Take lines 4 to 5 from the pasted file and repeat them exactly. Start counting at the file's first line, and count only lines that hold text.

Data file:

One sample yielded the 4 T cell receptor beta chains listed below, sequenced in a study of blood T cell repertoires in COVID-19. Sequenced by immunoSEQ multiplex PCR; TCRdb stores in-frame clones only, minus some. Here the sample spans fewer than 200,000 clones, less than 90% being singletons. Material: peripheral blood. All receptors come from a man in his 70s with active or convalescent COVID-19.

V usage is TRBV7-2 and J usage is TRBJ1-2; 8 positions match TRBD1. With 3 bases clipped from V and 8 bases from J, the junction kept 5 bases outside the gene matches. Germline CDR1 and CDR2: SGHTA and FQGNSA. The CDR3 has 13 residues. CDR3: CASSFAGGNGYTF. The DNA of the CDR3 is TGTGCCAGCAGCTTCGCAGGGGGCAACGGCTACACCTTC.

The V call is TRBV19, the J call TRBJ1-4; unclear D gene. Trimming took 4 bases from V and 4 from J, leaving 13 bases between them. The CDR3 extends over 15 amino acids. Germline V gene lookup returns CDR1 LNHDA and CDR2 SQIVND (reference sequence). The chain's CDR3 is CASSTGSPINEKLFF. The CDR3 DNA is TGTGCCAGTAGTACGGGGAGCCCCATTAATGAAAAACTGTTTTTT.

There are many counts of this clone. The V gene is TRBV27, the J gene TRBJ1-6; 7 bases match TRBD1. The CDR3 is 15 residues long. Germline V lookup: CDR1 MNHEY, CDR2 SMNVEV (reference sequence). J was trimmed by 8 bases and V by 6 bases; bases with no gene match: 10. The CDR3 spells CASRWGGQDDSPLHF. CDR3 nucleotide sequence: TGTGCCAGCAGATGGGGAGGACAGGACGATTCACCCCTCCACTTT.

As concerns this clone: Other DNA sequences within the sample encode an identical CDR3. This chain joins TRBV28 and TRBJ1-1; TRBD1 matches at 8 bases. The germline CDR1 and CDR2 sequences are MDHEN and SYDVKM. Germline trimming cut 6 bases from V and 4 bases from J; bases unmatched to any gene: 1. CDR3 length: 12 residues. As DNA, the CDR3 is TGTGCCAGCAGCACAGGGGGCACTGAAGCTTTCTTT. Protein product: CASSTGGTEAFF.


There are many counts of this clone. The V gene is TRBV27, the J gene TRBJ1-6; 7 bases match TRBD1. The CDR3 is 15 residues long. Germline V lookup: CDR1 MNHEY, CDR2 SMNVEV (reference sequence). J was trimmed by 8 bases and V by 6 bases; bases with no gene match: 10. The CDR3 spells CASRWGGQDDSPLHF. CDR3 nucleotide sequence: TGTGCCAGCAGATGGGGAGGACAGGACGATTCACCCCTCCACTTT.

As concerns this clone: Other DNA sequences within the sample encode an identical CDR3. This chain joins TRBV28 and TRBJ1-1; TRBD1 matches at 8 bases. The germline CDR1 and CDR2 sequences are MDHEN and SYDVKM. Germline trimming cut 6 bases from V and 4 bases from J; bases unmatched to any gene: 1. CDR3 length: 12 residues. As DNA, the CDR3 is TGTGCCAGCAGCACAGGGGGCACTGAAGCTTTCTTT. Protein product: CASSTGGTEAFF.